Scientists believe that in the next decade, only one major mission on the Red Planet will be affordable. It will be a program to return samples that are currently being collected and preserved by the Perseverance rover.
Mars Sample Return will leave little money for other Martian missions. Source: Mars.nasa.gov
Mission to return Martian specimens
On April 19, American scientists are preparing to publish a new ten-year review of planetary sciences and astrobiology. In it, they are going to recommend NASA missions to launch to different celestial bodies since 2023 till 2032.
The last such review was published in 2011. In particular, it was about the need to send a flagship mission to the Red Planet, which will preserve samples of rocks to deliver to Earth. NASA has implemented this task in the rover Perseverance.
Experts now agree that the new review will include only one Martian mission of the same scale as Perseverance. This will be a project to deliver the Mars Sample Return (MSR) mission to deliver the samples collected by this rover to the Earth. Mars in general is now in the spotlight, but even under such conditions, there will not be enough money for a second super-expensive spacecraft.
Inexpensive Martian missions
Another factor that may influence the selection of American missions to the Red Planet is the desire to send a manned mission there as soon as possible. No one can say whether this project will be implemented by 2040, but gathering of resources for it have already begun.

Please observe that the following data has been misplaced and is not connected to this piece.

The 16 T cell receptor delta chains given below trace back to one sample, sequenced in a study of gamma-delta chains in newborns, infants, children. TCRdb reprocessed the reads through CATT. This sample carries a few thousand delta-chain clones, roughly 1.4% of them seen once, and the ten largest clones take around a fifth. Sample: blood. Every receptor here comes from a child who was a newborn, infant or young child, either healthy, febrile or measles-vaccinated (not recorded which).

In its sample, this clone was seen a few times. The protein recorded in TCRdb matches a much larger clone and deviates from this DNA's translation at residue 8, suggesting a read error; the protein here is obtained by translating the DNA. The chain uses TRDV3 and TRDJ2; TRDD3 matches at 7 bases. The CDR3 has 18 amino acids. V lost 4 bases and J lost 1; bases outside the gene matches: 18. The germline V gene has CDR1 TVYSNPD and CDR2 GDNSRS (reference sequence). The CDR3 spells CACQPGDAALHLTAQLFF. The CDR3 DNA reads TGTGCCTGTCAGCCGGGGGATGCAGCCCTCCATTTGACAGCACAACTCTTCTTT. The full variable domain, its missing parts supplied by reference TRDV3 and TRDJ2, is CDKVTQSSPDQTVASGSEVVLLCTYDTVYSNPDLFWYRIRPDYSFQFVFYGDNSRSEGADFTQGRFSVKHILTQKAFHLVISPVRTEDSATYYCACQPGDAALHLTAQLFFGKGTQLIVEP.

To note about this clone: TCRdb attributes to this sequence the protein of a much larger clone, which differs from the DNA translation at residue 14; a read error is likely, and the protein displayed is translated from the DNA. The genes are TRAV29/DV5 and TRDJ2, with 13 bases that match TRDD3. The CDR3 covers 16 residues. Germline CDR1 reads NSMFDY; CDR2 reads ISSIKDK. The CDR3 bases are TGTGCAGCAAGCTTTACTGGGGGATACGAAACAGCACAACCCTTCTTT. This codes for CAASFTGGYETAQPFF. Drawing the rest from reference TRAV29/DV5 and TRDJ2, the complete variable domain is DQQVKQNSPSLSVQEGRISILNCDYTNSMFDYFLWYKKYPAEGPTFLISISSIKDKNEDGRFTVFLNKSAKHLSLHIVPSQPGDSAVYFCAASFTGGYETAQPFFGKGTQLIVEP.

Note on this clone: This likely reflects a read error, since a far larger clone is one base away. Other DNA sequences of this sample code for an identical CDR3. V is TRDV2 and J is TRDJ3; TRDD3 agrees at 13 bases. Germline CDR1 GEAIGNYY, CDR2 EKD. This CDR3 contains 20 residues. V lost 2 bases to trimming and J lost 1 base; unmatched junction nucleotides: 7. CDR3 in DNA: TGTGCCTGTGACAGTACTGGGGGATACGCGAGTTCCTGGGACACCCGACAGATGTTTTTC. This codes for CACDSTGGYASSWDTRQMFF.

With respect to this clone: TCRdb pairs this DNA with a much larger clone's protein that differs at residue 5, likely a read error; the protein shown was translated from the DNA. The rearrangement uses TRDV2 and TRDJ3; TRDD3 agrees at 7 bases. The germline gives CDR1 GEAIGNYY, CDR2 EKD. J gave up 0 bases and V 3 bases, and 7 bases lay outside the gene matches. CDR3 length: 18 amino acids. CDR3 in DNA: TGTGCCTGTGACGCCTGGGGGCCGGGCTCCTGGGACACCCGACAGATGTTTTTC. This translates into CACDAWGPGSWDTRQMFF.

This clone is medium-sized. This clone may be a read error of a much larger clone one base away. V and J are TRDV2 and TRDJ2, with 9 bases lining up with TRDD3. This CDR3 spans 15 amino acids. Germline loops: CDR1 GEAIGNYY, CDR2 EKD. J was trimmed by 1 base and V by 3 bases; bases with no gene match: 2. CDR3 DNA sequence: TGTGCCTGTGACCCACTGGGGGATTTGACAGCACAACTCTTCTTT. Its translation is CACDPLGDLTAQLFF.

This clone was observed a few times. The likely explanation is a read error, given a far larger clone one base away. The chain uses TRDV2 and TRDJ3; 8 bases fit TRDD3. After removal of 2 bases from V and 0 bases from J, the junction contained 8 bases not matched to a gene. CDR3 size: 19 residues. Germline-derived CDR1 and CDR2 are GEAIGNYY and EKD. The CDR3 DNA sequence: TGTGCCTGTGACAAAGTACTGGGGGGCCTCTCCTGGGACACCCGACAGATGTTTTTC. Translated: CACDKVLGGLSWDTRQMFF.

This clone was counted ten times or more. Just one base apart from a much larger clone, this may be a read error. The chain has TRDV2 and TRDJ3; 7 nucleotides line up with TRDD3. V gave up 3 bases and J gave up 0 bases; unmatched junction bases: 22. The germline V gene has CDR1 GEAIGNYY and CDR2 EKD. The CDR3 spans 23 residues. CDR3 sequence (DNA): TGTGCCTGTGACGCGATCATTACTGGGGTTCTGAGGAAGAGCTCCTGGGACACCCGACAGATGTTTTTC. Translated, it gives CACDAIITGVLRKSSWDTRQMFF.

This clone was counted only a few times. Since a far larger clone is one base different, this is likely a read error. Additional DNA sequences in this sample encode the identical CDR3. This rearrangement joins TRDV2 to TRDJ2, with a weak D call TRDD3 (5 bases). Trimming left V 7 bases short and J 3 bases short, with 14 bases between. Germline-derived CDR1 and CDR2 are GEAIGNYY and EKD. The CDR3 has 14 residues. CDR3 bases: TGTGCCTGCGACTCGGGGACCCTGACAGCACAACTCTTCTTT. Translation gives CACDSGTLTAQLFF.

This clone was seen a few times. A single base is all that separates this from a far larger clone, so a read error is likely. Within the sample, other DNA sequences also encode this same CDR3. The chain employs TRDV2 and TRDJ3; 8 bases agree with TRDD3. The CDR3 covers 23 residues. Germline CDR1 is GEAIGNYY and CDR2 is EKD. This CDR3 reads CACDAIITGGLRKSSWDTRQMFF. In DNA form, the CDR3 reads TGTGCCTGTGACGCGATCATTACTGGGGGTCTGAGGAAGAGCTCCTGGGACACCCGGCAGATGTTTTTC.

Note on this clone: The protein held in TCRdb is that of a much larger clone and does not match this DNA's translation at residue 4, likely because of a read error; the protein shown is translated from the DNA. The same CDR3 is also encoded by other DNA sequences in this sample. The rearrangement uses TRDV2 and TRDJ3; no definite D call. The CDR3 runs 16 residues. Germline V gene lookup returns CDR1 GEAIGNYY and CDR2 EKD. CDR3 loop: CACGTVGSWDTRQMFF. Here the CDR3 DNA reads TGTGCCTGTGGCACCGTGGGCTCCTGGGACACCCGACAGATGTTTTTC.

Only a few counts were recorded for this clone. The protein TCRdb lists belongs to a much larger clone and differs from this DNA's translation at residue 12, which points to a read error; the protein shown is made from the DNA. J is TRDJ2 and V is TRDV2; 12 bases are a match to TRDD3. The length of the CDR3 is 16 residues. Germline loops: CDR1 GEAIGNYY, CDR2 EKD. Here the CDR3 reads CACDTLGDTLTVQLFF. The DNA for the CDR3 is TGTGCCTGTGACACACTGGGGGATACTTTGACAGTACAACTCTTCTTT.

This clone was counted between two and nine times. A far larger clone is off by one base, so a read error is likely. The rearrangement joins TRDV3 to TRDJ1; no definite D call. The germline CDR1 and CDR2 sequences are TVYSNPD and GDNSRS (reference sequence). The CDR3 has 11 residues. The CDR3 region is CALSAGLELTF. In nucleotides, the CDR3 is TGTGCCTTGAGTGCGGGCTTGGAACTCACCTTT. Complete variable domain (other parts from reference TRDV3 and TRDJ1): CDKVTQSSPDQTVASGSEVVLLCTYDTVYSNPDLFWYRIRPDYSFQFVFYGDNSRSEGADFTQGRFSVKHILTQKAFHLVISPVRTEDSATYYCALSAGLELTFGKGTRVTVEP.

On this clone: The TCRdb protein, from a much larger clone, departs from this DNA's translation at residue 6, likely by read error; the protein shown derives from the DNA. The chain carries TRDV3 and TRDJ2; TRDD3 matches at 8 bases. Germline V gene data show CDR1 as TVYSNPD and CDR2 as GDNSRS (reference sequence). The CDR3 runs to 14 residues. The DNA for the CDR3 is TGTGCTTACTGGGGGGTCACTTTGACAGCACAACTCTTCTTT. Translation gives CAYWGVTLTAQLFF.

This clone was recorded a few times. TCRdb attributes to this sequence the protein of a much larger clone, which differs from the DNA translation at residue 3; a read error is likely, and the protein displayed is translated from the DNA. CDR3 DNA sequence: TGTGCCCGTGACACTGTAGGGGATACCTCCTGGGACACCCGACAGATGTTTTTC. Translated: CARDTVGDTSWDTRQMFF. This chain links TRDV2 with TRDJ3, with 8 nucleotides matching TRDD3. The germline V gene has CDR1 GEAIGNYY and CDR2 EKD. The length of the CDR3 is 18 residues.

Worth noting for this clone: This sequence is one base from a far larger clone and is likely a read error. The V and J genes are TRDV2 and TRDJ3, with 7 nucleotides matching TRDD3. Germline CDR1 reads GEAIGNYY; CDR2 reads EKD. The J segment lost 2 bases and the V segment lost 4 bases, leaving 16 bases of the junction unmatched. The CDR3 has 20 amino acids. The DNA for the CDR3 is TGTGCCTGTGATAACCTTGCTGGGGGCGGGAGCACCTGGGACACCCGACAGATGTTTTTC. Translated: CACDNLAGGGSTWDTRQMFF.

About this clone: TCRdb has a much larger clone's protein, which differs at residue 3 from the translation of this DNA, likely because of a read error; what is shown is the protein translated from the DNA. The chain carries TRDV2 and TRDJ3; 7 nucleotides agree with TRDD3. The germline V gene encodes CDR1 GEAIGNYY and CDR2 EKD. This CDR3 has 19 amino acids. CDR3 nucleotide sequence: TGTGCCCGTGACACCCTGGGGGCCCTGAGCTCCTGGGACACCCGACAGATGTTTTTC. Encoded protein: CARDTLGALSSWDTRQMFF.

However, this does not mean that MSR will be NASA’s only Martian mission before 2032. However others will be much cheaper. Besides, all this applies only to Mars. Missions to other planets in the solar system will not be affected in any way.
But at least one Martian mission has already been sacrificed to the MSR. This is a device for the study of polar caps International Mars Ice Mapper (I-MIM). It was planned to be launched in cooperation with Canada and Japan. However, this project has already been deleted from NASA funding for 2023. It seems that there is really not enough money to explore the Korolev Crater and other objects at the Martian poles.
According to Spacenews.com